But the layout of the screen is good. You get to see a full view of your course, and you get to see a full view of your
plumber golfer. The black backgrounds give the game a bit of an unfinished look I think, but at least the view isn’t overly cluttered.
Once you’ve made it onto the green, you see a zoomed-in view and slope arrows. Standard fare now. Also standard is the operation of the power meter: two-button.
All in all, not a bad game. But one thing I don’t like about it is the sound effects. One of the things I like about my favourite golf video games is that the sound stays out of the way and only comes forward when it’s needed to add to the experience. This game uses sound like a gimmick. It gets old very fast, and it adds up with the cartoony graphics to give this game a “kids’ game” feel.
“The Golf ’92”, 1992
This game is from Japan, and it’s also from the end of the NES’s prime as the king of game consoles. The graphics are stunning for the NES. But being a Japanese game, it’s kind of hard to read the ingame menus:
Luckily, this isn’t a full blown RPG or even a very complex game, so it’s not hard to get by. The first thing you get to do is to choose your golfer. As I understand it, these characters are all based on real pro golfers.
I chose R. Maeda because he’s a kickass singer and he’s in Our Lady Peace.
I didn’t know he was a pro golfer in Japan.
Once you get to the course you see a pseudo-3D view with some information about the course overlaid on it:
Press the button and you get the course map view:
Press the button again to bring up a club selection window. Left and right scroll through clubs:
Another button press brings you to a window where you choose the spot on the ball where your club will make contact:
The next time you press the button you begin your swing. Another window pops up that shows the power meter:
After you have finished with that step, you get this window which will determine whether you hook or slice the ball:
That red bar is constantly moving from left to right and back again. You must press the button when it is centered to avoid messing up your shot too much. After all of this, you make your shot and can sit back and watch the NES animate the golfer and the shot for you.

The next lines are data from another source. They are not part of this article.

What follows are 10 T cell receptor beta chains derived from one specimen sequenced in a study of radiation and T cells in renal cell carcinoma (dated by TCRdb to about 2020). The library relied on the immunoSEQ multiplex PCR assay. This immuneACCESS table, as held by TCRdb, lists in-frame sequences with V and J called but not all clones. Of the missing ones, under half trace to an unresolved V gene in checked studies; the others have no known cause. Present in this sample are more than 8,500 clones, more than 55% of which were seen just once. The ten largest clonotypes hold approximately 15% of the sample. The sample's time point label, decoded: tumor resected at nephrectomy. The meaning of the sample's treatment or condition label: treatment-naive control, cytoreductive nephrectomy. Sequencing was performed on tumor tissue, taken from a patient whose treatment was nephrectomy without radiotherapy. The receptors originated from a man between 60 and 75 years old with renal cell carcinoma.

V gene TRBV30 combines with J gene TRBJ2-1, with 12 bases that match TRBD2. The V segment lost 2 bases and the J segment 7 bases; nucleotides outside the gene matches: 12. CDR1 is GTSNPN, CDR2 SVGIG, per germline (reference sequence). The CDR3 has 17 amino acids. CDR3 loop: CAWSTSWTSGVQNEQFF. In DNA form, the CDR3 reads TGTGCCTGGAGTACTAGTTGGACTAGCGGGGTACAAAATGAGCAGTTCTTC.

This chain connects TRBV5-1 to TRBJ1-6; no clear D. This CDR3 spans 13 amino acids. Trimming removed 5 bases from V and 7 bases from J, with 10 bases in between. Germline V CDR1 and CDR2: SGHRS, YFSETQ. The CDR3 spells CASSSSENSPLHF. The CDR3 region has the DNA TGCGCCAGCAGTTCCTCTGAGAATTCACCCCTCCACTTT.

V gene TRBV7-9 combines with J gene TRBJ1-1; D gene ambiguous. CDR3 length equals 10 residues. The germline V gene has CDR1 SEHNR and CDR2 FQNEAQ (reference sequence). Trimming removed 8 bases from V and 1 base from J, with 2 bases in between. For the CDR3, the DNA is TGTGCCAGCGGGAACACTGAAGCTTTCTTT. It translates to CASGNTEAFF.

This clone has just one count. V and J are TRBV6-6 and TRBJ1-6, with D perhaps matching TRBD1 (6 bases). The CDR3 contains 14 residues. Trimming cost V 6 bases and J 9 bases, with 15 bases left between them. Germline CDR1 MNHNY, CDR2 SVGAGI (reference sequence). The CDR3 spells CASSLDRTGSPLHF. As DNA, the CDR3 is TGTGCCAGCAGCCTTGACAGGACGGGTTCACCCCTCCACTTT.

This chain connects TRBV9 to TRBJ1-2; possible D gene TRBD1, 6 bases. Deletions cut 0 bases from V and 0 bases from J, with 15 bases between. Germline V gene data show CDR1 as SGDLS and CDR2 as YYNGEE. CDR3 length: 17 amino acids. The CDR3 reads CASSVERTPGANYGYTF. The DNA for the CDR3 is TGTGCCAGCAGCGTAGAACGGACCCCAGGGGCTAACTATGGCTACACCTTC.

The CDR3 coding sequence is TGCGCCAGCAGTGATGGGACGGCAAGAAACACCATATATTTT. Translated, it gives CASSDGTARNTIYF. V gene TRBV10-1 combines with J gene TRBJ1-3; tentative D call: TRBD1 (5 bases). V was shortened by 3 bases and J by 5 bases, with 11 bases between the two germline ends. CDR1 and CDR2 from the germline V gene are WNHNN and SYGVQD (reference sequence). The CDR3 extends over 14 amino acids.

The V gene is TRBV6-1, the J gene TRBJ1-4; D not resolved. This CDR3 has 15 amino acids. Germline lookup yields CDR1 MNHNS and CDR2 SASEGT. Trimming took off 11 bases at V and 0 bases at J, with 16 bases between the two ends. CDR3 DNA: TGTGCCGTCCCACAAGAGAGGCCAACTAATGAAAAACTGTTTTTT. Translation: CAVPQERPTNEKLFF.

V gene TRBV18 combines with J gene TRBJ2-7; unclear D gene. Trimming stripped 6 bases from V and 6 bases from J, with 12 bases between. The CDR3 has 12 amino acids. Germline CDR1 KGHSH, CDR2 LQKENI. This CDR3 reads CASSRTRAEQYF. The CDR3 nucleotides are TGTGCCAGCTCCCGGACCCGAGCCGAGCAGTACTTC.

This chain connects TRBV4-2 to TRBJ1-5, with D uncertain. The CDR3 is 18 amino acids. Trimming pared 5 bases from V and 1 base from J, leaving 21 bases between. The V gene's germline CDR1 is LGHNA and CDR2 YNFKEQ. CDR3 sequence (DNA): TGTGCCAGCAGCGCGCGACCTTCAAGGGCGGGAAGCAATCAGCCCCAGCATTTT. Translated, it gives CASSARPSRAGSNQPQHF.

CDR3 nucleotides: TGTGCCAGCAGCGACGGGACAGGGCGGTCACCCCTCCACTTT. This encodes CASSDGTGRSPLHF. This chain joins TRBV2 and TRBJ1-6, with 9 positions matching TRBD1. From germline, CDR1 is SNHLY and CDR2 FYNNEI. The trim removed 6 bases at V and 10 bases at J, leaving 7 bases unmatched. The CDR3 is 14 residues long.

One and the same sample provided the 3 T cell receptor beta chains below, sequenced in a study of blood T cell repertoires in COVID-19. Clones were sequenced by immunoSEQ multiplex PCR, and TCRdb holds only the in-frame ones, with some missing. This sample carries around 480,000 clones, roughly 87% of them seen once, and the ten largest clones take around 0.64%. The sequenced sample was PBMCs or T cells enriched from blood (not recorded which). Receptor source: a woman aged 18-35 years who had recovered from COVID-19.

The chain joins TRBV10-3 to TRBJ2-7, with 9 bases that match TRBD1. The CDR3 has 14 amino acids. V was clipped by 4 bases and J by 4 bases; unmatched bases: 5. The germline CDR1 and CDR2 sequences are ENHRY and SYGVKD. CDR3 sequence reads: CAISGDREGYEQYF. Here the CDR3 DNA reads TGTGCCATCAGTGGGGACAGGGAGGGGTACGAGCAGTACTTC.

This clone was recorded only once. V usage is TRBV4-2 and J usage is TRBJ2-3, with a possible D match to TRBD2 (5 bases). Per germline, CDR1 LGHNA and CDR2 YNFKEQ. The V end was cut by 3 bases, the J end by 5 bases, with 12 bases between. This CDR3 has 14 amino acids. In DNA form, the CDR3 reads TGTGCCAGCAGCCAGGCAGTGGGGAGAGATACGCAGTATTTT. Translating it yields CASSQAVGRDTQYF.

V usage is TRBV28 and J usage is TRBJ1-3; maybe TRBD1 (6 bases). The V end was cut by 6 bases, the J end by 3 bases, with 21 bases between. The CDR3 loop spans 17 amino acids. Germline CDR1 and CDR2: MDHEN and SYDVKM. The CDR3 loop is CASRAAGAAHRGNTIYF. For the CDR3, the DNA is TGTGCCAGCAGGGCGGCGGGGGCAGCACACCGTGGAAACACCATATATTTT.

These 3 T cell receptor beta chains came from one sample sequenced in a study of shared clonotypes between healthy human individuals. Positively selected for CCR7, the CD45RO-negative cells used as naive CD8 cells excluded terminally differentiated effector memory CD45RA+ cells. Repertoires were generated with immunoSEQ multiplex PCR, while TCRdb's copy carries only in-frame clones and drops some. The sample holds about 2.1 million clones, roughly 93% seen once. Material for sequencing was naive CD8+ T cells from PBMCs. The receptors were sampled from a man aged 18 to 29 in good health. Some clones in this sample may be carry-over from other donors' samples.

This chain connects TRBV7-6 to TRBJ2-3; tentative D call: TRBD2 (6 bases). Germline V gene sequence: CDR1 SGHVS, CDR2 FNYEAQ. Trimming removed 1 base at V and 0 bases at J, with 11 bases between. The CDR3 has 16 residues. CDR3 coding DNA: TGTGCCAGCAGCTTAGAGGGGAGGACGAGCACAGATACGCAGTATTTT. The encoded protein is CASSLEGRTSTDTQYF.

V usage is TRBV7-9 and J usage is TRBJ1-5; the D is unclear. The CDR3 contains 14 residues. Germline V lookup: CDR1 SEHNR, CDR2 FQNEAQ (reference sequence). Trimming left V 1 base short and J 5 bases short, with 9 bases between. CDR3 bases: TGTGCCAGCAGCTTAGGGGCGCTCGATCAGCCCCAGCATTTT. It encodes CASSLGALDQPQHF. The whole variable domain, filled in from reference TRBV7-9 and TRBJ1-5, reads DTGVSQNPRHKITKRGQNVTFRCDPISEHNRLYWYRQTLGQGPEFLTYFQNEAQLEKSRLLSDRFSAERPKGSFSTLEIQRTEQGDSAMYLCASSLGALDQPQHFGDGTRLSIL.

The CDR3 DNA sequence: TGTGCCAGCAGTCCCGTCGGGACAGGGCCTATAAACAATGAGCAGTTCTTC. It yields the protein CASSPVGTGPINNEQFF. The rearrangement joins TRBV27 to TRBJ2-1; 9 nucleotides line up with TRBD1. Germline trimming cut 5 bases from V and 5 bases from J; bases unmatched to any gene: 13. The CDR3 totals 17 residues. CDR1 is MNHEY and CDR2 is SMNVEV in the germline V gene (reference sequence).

The process then repeats for the next shot. The entire process is very active and animated, and there is always something going on within the confines of the screen. Something is always moving or flashing to indicate something.
Here is the view once you get to the putting green:
The shot mechanics are altered once you get here. You’ll note the power meter is attached to one spot on the screen now. Since it’s just a basic putt, aiming is the only other option you have now, and once you have aimed and taken your shot, you get another animated scene:
If you get the ball near the cup, you see a closeup of the cup. I took this screenshot too late as my ball had already sank into the cup, but that is fully animated too:
And there you have an extremely good looking golf game for a relatively underpowered 1980s game console. But I can’t say that I enjoyed playing this game too much. It does pack a lot of action into the NES’s modest hardware, but like I said before, golf isn’t about action. Golf is about skill, relaxation and patience. The single worst aspect of “The Golf ’92” is the music. There is constant upbeat bouncy NES music playing throughout the game, and the only way to silence it is to mute your speakers. This is the first golf game that I’ve reviewed that has constant music playing through it but sadly, it won’t be the last. I played eight games in total for the NES today, and all but three had the same kind of bouncy music playing constantly throughout the entire game. That kind of ruins a golf game for me.